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Star Lore

Mensa is a small constellation in the southern hemisphere. It was one of fourteen new constellations in the southern sky, introduced by French astronomer Nicolas-Louis de Lacaille in 1763.

The Southern Hemisphere Constellations of Nicolas-Louis de Lacaille

In 1750, French astronomer Nicolas-Louis de Lacaille set up a small observatory at the southern tip of Africa, the Cape of Good Hope. Here, within four years, he observed 9,766 stars.

Lacaille returned to France in 1754. His catalogue, called Coelum Australe Stelliferum was published in 1763.

It contained fourteen new constellations. One of them was named after the Table Mount where de Lacaille conducted his observations.

The other thirteen symbolized the Age of Enlightenment. They were named after scientific instruments and artist's tools, including some unfamiliar ones like Fornax Chemica (the Chemical Oven).

Ian Ridpath explains, why de Lacaille chose those particular stars to commemorate the Table Mount:

"Mensa contains part of the Large Magellanic Cloud ... which gives Mensa the appearance of being capped by a white cloud, like the so-called ‘table-cloth’ cloud that is sometimes seen over the real Table Mountain ‘at the approach of a violent south-easterly wind’ (‘à l’approche d'un vent violent de sud-est’), as Lacaille put it."
[End Ian Ridpath quote]

In the first 1756 version of his Planisphere, de Lacaille called the Mensa constellation Montagne de la Table. In his 1763 star chart, he Latinised the name to Mons Mensae.
The "Table Cloth" on Table Mount

In 1844, following a suggestion by English astronomer John Herschel, the name was further shortened to Mensa.

Sources: Wikipedia, Ian Ridpath, University of St. Andrews,

While the stars of Mensa are too faint to be part of any star lore, the Table Mount, after which the constellation is named has a rich mythology rooted both in the myth of local people and the tales of sailors.

For example, Bartolomeu Dias, the first European navigator to round the southern tip of Africa in 1488 saw the mountain as a mythical anvil for storms.

Source: Wikipedia

Creation Legend of the Xhosa

In the legends of the Xhosa people, the world was created by the God Qamata, the son of Sun God Tixo and Earth Goddess Djobela.

In the beginning, there was only ocean. Qamata formed the first dry land over the oceans. Nganyamba (or Inkanyamba), the Great Dragon of the Sea tried to stop Qamata's creation.

While fighting Nganyamba, Qamata was seriously injured and crippled. His mother Djobela came to the rescue and created four gigantic beings to guard and protect each corner of the dry land. however, the giants too were killed one by one by the Dragon of the Sea. In their final moments, they each asked Djobela to transform them into mountains, so that even in death, they could guard the world.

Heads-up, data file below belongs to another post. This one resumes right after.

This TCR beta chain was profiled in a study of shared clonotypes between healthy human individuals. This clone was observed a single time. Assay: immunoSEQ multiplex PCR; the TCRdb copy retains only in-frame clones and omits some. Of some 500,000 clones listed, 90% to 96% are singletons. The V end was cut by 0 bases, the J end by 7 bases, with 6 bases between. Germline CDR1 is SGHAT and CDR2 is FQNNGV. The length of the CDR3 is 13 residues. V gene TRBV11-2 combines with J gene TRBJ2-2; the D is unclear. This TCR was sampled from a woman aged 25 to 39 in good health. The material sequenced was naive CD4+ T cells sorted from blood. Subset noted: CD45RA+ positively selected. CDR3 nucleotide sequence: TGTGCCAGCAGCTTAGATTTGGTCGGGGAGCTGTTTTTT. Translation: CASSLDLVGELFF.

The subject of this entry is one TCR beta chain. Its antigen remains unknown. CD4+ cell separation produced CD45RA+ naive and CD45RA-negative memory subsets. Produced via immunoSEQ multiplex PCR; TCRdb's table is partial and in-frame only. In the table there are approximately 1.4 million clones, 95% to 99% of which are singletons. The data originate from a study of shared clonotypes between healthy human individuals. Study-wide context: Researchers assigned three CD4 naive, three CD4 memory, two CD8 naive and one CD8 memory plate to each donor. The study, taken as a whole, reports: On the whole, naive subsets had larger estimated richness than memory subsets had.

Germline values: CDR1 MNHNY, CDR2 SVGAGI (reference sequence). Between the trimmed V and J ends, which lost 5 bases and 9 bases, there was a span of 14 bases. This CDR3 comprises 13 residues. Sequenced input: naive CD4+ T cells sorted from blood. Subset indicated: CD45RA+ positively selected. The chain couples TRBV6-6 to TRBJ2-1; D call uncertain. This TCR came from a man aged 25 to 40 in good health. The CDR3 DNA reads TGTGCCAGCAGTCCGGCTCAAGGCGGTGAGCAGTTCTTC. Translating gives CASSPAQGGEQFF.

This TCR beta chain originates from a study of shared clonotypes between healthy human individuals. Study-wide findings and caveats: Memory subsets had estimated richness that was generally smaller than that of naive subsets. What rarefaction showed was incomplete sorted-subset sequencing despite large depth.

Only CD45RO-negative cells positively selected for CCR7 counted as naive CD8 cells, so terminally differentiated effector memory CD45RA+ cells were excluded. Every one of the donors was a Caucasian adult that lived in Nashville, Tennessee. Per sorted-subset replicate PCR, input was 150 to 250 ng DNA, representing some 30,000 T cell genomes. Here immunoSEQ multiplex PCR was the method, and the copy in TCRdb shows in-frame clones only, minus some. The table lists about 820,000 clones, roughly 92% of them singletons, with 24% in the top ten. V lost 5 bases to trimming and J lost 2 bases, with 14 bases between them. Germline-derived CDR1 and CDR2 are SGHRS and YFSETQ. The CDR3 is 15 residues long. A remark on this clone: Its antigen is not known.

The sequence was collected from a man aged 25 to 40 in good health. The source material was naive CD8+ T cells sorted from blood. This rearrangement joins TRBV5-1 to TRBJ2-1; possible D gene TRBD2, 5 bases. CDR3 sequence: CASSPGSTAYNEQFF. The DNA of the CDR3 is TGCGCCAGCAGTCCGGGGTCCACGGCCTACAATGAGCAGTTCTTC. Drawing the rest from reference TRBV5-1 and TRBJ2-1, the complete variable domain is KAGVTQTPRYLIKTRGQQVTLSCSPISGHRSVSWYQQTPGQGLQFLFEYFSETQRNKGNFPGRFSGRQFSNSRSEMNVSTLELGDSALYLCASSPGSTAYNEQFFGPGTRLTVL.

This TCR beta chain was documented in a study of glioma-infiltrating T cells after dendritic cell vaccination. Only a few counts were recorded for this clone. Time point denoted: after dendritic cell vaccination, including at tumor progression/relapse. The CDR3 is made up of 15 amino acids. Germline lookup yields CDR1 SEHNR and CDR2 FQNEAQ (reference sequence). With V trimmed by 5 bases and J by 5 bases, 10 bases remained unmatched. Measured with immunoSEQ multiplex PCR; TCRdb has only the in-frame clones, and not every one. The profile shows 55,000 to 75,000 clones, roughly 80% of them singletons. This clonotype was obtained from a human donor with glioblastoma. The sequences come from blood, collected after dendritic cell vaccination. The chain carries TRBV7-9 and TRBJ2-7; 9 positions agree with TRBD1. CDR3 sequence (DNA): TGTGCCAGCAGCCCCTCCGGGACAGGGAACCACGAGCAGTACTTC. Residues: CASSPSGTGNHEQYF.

The biggest and strongest of the giants – Umlindi Wemingizimu was placed at the gateway to the south.

Until this day, locals call the Table Mount the "Sleeping Giant" and the fishermen at the cape refer to the mountain as d’Klipman (The Rock Man).


Qamata © Mvelinqangi

Inkanyamba; Source:

The Legend of Adamastor

In 1572, Portuguese poet Luís Vaz de Camões wrote an epic poem abouth the Portuguese voyages of discovery.

Os Lusíadas is written in Homeric style, mixing legends and history. One of the key characters is Adamastor, the spirit of the Cape of Good Hope - a giant who manifests himself out of a storm amd who protects the gate to the Indian Ocean from invading Europeans.

One of the central pieces of the poem is the standoff between Adamastor and Vasco da Gama. While some see Adamastor as a protector against colonialism, others interprete the completion of da Gama's voyage and his defeat of Adamastor as the triumph of the Renaissance over the Middle Ages.


Adamastor and da Gama's fleet

The Legend of Jan van Hunks and the Devil

Another local legend is based on the "smoky" clouds on top of the mountain.

Jan van Hunks was a "retired" dutch pirate and an avid pipe smoker. His favorite spot to sit and smoke his pipe was the top of Windberg, the mountain top just east of the Table Mount.

One day, he met a stranger who challenged him to a smoking contest, which lasted for days. The smoke of the two men's pipes clouds built up and formed giant clouds.

When Van Hunks was about to win the contest, he realized that the stranger was actually the Devil but before he could do anything, there was a bright flash of lightning and both Van Hunks and the devlish stranger vanished into the smoke and left leaving behind nothing but a scorched patch of grass.

The mountain is now called Devil's Peak, and whenever the smoky clouds form on top of Table Mount, locals say that Van Hunks and the devil are going at it again.


Van Hunks and the Devil © Alistair Gaylard

Smoke on the mountain;

In the 2019 NameExoWorld project, in which each country on earth could name one star and one exoplanet, the first star (and planet) in the constellation Mensa received a proper name.

Australia used two words from the Boonwurrung language to name the star HD 38283 and its planet HD 38283 b.

The star was named Bubup, meaning "child"; the planet's name is Yanyan, meaning "boy."

The Boon wurrung people are an Australian Aboriginal nation, living in what is now Victoria.

Many astronomers and historians consider Aboriginal Australians the world's first astronomers, as their rich oral history has preserved star lore dating back 40,000 years. (See our Australia section for details).

Source: NameExoWorlds Approved Names
Bubup Wilam Child and Family Centre,
Melbourne, Australia; Source:

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